Becoming IEEE

Stern:

Even though they may not have fitted completely. It required a certain amount of management capability and a lot of work to get them together. There was also another thing, and that was that IRE was strictly technical. AIEE had an element of non-technical in it which was called Professional. It was an important contribution to take that little thing and do something with that. IRE was international. AIEE was American. In establishing IEEE USA we did use AIEE, at least to some extent. Don't forget we were looking for ways of how to use the AIEE people.

Vardalas:

Tell me more about this non-technical aspect. I am told that you are responsible for getting an amendment for changing things in that regard.

Stern:

Yes. Basically it was to look for the status and the influence of engineering people in American society for IEEE to cooperate with the government. It was to take a position on certain national legislations and to take an interest in the financial well-being of the engineering community without becoming a union.

Vardalas:

It was like a lobby group then.

Stern:

To some extent, yes. It was never formalized with those terms, but yes. Okay? That then led to IEEE USA, which was a new concept. People said, "Why do we need this?" Much of that came from AIEE. The AIEE people were better prepared for this sort of thing than the IRE people. I am not trying to give you something that's absolutely true. I'm sure if I gave this as a lecture somebody could get up and say, "No. A and B and C and D and so forth from IRE were interested in doing that sort of a thing." True. However, AIEE had more people like this, because they were an American Society. The AIEE did not have sections in Europe or anywhere else.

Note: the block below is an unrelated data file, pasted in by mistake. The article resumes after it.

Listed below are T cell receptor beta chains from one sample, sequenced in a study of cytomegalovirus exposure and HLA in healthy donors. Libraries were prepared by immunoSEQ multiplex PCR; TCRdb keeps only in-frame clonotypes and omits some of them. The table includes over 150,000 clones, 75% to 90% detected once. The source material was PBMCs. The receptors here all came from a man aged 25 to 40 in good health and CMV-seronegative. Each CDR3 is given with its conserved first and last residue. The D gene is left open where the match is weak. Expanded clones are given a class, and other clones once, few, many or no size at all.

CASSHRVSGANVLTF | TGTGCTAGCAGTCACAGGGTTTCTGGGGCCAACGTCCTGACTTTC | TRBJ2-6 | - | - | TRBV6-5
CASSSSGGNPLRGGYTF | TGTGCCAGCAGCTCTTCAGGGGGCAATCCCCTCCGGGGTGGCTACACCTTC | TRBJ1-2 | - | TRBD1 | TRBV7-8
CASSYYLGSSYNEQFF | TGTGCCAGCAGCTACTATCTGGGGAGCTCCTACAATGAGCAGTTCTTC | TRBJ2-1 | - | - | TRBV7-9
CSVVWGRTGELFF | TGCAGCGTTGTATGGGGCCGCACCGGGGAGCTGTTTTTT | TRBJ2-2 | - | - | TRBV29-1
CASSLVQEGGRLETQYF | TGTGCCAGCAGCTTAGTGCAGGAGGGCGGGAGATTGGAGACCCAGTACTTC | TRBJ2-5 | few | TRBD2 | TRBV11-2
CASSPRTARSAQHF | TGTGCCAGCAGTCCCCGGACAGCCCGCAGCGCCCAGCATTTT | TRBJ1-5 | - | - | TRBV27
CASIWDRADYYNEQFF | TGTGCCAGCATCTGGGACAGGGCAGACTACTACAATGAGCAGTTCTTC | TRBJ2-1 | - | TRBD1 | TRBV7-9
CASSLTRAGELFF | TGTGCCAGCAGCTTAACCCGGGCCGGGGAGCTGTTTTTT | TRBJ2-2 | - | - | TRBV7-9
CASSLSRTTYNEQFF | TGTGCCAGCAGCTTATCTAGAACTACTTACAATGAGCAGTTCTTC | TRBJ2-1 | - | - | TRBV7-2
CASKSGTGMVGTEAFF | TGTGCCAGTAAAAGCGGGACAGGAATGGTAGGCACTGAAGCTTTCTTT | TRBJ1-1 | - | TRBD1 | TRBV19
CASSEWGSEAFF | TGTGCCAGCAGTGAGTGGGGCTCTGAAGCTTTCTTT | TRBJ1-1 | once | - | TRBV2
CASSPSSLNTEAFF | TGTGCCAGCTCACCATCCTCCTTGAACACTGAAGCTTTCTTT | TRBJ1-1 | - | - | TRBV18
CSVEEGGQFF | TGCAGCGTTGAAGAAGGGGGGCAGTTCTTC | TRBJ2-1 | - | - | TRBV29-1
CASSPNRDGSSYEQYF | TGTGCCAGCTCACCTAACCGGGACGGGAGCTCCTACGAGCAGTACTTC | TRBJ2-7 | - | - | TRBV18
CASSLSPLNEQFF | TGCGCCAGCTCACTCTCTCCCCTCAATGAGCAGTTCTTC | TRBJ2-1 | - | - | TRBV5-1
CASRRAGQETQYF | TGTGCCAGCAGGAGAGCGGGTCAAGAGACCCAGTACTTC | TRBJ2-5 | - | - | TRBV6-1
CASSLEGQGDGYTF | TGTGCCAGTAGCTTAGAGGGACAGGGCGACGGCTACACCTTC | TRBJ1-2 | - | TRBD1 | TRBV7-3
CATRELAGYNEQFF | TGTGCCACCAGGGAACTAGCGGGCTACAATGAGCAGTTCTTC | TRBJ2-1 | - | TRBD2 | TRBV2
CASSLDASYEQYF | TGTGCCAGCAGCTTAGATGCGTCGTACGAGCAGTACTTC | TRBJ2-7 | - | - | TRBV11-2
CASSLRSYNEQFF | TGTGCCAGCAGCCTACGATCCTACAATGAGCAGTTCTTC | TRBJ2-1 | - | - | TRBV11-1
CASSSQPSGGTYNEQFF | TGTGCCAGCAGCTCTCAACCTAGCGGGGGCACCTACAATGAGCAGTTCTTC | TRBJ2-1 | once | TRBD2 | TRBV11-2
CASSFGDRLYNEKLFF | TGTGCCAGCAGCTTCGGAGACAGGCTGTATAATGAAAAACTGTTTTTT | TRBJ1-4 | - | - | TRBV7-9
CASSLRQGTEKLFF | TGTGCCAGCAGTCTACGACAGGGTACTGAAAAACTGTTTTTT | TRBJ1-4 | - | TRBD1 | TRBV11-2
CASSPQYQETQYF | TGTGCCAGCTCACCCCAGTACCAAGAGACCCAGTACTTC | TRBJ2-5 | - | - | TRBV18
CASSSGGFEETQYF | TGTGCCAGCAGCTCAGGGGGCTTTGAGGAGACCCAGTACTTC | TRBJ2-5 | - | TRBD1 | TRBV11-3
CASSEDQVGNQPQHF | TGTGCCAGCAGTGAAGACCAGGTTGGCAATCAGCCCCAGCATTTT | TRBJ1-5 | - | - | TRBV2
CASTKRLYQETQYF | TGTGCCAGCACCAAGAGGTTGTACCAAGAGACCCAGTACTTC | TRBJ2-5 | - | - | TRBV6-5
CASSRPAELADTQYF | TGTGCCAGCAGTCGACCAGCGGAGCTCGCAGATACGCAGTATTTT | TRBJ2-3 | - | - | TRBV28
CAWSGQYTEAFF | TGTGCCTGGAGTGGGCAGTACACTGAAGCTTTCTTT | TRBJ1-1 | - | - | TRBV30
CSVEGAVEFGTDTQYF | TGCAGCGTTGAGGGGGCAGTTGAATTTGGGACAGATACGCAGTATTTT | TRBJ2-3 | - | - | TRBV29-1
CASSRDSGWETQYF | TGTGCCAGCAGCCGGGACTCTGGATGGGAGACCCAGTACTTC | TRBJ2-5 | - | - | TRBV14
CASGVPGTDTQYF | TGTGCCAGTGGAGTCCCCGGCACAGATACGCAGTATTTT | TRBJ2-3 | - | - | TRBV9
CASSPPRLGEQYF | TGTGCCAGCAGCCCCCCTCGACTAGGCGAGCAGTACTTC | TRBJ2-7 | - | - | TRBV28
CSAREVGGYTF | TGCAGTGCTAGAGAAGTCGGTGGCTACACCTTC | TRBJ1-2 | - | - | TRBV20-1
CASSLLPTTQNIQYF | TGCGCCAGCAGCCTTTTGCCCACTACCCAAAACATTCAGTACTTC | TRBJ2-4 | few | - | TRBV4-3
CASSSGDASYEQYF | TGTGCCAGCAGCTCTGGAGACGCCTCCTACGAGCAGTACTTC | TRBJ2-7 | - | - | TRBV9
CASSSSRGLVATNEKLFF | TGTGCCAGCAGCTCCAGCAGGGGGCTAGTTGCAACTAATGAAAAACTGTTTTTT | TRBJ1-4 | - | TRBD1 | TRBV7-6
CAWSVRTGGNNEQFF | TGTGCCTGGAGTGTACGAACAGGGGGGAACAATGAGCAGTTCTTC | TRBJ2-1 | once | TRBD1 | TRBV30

Vardalas:

And they were more suited for professional interests than the more technically oriented IRE?

Stern:

That's right. Yes. They were more suited for working with people in Washington. For people in the IRE the attitude was, "Washington for IRE? What's Washington?"

Vardalas:

Really? Let me ask you a question. Do you mean that IRE didn't play a role in influencing legislation on radio and so forth before this time?

Stern:

No. Although they did have an effect through the Standards System.

Vardalas:

Right.

Stern:

Through the Standards System IRE was very strong.

Vardalas:

In terms of general regulatory regulations?

Stern:

No. No. However certain regulatory organizations would take into account very heavily IRE standards. Standards were very important.

Vardalas:

Yes, yes.

Stern:

Standards did connect them to society at large, because standards are no longer in the area of invention and innovation.